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List of missions to minor planets

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Title: List of missions to minor planets  
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Subject: Asteroid, New Horizons 2, NEAR Shoemaker, Kirkwood gap, Mars trojan
Publisher: World Heritage Encyclopedia

List of missions to minor planets

As of 2016, the United States, Japan, the European Space Agency and the People's Republic of China have conducted missions to minor planets. Most missions to date that have reached their targets have been to asteroids, however the Dawn and New Horizons spacecraft have visited the dwarf planets Ceres and Pluto respectively, and the former is currently in orbit there.

Spacecraft visits to minor planets have mostly been flybys, and have ranged from dedicated missions to incidental flybys and targets of opportunity for spacecraft that have already completed their missions. The first spacecraft to visit an asteroid was Galileo, which flew past 951 Gaspra in October 1991; an incidental encounter while the probe was en route to Jupiter. The first dedicated mission was NEAR Shoemaker, which was launched in February 1996, and entered orbit around 433 Eros in February 2000, having first flown past 253 Mathilde. NEAR was also the first spacecraft to land on an asteroid, surviving what was intended to be an impact with Eros at 20:01 on 12 February 2001 at the planned end of its mission. As a result of its unexpected survival, the spacecraft's mission was extended until 1 March to allow data to be collected from the surface.

New Horizons, which flew by Pluto in July 2015, is currently on it's way to KBO which, if funded, it will encounter on New Year's day, 2019.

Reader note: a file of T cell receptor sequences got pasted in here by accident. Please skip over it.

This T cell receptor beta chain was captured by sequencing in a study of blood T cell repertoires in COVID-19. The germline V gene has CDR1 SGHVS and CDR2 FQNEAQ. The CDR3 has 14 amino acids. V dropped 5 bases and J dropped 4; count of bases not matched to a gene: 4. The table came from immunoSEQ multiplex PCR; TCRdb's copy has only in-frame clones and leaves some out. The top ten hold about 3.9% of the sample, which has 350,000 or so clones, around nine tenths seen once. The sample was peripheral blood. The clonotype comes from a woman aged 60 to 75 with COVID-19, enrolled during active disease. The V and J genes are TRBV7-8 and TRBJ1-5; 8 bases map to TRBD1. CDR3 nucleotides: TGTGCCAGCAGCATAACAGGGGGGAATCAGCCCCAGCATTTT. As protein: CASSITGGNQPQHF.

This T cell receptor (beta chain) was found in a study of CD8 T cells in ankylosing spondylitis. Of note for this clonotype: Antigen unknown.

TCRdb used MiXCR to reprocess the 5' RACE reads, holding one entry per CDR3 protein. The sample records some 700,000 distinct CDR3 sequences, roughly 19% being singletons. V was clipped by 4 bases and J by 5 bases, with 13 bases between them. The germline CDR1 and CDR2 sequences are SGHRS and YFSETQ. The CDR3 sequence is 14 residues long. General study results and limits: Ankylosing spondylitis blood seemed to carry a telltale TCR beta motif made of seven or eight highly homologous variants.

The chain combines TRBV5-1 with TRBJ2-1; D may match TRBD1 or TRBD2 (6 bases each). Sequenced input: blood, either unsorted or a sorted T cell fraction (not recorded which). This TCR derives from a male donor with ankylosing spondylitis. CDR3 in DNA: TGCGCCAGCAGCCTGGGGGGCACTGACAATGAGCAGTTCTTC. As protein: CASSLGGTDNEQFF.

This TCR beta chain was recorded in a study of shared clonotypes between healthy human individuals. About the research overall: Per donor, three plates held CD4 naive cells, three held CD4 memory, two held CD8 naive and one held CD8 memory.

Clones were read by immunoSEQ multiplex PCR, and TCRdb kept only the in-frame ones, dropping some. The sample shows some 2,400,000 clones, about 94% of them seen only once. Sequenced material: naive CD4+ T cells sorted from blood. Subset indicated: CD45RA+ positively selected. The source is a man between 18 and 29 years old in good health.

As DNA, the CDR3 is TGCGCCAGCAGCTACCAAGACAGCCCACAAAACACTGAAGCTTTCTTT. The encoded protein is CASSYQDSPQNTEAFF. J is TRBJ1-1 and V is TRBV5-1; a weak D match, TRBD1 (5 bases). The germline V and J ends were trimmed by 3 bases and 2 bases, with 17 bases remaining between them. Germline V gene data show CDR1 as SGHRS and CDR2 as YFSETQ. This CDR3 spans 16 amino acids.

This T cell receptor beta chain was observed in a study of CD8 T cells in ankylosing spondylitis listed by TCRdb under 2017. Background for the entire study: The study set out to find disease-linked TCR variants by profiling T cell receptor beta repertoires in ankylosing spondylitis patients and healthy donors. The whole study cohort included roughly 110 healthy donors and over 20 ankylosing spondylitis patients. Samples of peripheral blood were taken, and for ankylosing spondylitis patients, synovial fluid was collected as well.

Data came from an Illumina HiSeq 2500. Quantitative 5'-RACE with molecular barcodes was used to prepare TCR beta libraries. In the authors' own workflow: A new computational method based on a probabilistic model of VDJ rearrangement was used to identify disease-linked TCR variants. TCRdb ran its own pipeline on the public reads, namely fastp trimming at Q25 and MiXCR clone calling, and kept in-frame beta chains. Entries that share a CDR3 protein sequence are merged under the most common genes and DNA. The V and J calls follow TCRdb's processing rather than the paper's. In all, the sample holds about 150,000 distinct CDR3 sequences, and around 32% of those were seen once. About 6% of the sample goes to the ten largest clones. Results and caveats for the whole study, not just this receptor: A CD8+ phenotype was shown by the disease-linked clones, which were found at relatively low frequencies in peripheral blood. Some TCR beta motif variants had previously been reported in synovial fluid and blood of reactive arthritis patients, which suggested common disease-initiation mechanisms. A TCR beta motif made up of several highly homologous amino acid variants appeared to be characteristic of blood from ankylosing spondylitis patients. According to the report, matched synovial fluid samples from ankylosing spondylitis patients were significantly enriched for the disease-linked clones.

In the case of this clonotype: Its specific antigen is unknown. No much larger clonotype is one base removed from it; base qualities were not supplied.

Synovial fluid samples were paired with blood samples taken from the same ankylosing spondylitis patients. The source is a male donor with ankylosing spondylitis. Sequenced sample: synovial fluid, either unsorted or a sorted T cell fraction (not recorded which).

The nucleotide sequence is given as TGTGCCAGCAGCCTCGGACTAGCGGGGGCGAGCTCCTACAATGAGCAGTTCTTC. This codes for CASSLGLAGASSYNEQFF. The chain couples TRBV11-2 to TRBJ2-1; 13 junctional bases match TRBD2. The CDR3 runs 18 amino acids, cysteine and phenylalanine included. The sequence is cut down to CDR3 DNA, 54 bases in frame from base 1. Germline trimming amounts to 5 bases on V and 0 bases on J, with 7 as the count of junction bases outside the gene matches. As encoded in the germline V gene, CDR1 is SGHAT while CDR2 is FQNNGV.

Spacecraft Launch date[1] Targeted minor planet Mission Outcome Remarks Carrier rocket[2]
Galileo1 18 October 19891 951 Gaspra Flyby N/A Incidental flyby en route to Jupiter; flyby occurred on 29 October 1991 with closest approach of 1,604 kilometres (997 mi) at 22:37 UTC[3]
STS-34 / IUS
243 Ida Flyby N/A Incidental flyby en route to Jupiter, discovered Dactyl; flyby occurred on 28 August 1993 with closest approach of 2,410 kilometres (1,500 mi) at 16:51:59 UTC[3]
25 January 1994 1620 Geographos Flyby 1Spacecraft failure Attitude control failure; failed to leave geocentric orbit after first phase of mission exploring the Moon. Flyby had been planned for August 1994[4] Titan II(23)G
NEAR Shoemaker
(Discovery 2)1
17 February 19961 253 Mathilde Flyby 4Successful Closest approach 1,212 kilometres (753 mi) at 12:56 UTC on 27 June 1997[5] Delta II 7925
433 Eros Orbiter 3Mostly successful Aborted burn three days before arrival at Eros resulted in failure to enter orbit, instead flew past at 3,827 kilometres (2,378 mi) at 18:41:23 on 23 December 1998. Insertion reattempted successfully on 14 February 2000. Impacted asteroid at 20:01 on 12 February 2001 at end of mission, but survived impact and continued to operate on surface until 1 March.[5]
Cassini–Huygens 15 October 1997[1] 2685 Masursky Flyby N/A Distant incidental flyby en route to Saturn; closest approach 1.5 million kilometres (0.9 million miles) at 09:58 UTC on 23 January 2000[6] Titan IV(401)B Centaur-T[7]